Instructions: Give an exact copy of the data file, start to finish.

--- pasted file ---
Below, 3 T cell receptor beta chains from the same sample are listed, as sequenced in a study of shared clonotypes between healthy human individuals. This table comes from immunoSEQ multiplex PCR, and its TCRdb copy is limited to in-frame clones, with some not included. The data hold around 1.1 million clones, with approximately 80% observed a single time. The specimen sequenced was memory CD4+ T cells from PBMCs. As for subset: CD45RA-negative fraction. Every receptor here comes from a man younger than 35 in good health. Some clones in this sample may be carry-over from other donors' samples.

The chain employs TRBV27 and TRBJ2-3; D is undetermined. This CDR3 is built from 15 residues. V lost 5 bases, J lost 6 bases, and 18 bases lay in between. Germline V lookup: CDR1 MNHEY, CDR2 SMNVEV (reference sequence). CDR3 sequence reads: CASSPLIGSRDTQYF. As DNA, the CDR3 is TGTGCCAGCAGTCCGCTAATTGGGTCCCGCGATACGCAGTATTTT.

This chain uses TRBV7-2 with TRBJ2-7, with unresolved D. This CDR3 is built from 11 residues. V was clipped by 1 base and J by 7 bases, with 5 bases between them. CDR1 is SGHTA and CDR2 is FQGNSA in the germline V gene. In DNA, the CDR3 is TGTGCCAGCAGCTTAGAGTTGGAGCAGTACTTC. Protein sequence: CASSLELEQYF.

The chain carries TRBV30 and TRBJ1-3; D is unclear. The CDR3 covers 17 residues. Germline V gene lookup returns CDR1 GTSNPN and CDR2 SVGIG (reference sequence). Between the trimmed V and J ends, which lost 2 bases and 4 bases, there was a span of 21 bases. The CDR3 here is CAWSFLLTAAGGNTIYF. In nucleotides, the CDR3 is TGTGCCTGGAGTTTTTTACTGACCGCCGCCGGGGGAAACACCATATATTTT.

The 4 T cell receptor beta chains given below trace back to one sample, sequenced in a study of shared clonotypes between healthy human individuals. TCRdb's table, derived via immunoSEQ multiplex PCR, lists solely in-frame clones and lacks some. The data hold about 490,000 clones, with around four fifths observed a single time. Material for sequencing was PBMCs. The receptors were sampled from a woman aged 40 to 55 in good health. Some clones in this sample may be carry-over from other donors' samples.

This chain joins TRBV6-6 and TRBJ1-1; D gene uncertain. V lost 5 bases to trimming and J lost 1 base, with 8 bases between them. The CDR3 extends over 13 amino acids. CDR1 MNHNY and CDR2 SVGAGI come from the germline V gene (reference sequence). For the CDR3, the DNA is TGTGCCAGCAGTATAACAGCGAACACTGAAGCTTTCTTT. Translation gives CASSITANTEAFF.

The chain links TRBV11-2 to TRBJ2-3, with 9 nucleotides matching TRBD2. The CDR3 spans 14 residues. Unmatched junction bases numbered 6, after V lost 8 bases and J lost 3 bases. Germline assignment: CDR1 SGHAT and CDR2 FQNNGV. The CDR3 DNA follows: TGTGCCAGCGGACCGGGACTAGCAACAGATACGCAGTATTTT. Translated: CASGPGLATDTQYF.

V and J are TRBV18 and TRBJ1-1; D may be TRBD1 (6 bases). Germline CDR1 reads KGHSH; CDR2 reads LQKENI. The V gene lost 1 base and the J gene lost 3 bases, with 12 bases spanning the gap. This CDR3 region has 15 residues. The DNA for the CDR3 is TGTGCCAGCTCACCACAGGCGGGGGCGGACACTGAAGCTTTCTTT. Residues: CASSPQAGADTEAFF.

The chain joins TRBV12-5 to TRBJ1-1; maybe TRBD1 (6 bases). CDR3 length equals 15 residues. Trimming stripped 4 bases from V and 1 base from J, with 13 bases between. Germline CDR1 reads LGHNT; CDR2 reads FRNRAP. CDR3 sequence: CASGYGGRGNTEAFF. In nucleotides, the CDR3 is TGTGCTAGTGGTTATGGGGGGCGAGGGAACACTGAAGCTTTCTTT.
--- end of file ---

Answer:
Below, 3 T cell receptor beta chains from the same sample are listed, as sequenced in a study of shared clonotypes between healthy human individuals. This table comes from immunoSEQ multiplex PCR, and its TCRdb copy is limited to in-frame clones, with some not included. The data hold around 1.1 million clones, with approximately 80% observed a single time. The specimen sequenced was memory CD4+ T cells from PBMCs. As for subset: CD45RA-negative fraction. Every receptor here comes from a man younger than 35 in good health. Some clones in this sample may be carry-over from other donors' samples.

The chain employs TRBV27 and TRBJ2-3; D is undetermined. This CDR3 is built from 15 residues. V lost 5 bases, J lost 6 bases, and 18 bases lay in between. Germline V lookup: CDR1 MNHEY, CDR2 SMNVEV (reference sequence). CDR3 sequence reads: CASSPLIGSRDTQYF. As DNA, the CDR3 is TGTGCCAGCAGTCCGCTAATTGGGTCCCGCGATACGCAGTATTTT.

This chain uses TRBV7-2 with TRBJ2-7, with unresolved D. This CDR3 is built from 11 residues. V was clipped by 1 base and J by 7 bases, with 5 bases between them. CDR1 is SGHTA and CDR2 is FQGNSA in the germline V gene. In DNA, the CDR3 is TGTGCCAGCAGCTTAGAGTTGGAGCAGTACTTC. Protein sequence: CASSLELEQYF.

The chain carries TRBV30 and TRBJ1-3; D is unclear. The CDR3 covers 17 residues. Germline V gene lookup returns CDR1 GTSNPN and CDR2 SVGIG (reference sequence). Between the trimmed V and J ends, which lost 2 bases and 4 bases, there was a span of 21 bases. The CDR3 here is CAWSFLLTAAGGNTIYF. In nucleotides, the CDR3 is TGTGCCTGGAGTTTTTTACTGACCGCCGCCGGGGGAAACACCATATATTTT.

The 4 T cell receptor beta chains given below trace back to one sample, sequenced in a study of shared clonotypes between healthy human individuals. TCRdb's table, derived via immunoSEQ multiplex PCR, lists solely in-frame clones and lacks some. The data hold about 490,000 clones, with around four fifths observed a single time. Material for sequencing was PBMCs. The receptors were sampled from a woman aged 40 to 55 in good health. Some clones in this sample may be carry-over from other donors' samples.

This chain joins TRBV6-6 and TRBJ1-1; D gene uncertain. V lost 5 bases to trimming and J lost 1 base, with 8 bases between them. The CDR3 extends over 13 amino acids. CDR1 MNHNY and CDR2 SVGAGI come from the germline V gene (reference sequence). For the CDR3, the DNA is TGTGCCAGCAGTATAACAGCGAACACTGAAGCTTTCTTT. Translation gives CASSITANTEAFF.

The chain links TRBV11-2 to TRBJ2-3, with 9 nucleotides matching TRBD2. The CDR3 spans 14 residues. Unmatched junction bases numbered 6, after V lost 8 bases and J lost 3 bases. Germline assignment: CDR1 SGHAT and CDR2 FQNNGV. The CDR3 DNA follows: TGTGCCAGCGGACCGGGACTAGCAACAGATACGCAGTATTTT. Translated: CASGPGLATDTQYF.

V and J are TRBV18 and TRBJ1-1; D may be TRBD1 (6 bases). Germline CDR1 reads KGHSH; CDR2 reads LQKENI. The V gene lost 1 base and the J gene lost 3 bases, with 12 bases spanning the gap. This CDR3 region has 15 residues. The DNA for the CDR3 is TGTGCCAGCTCACCACAGGCGGGGGCGGACACTGAAGCTTTCTTT. Residues: CASSPQAGADTEAFF.

The chain joins TRBV12-5 to TRBJ1-1; maybe TRBD1 (6 bases). CDR3 length equals 15 residues. Trimming stripped 4 bases from V and 1 base from J, with 13 bases between. Germline CDR1 reads LGHNT; CDR2 reads FRNRAP. CDR3 sequence: CASGYGGRGNTEAFF. In nucleotides, the CDR3 is TGTGCTAGTGGTTATGGGGGGCGAGGGAACACTGAAGCTTTCTTT.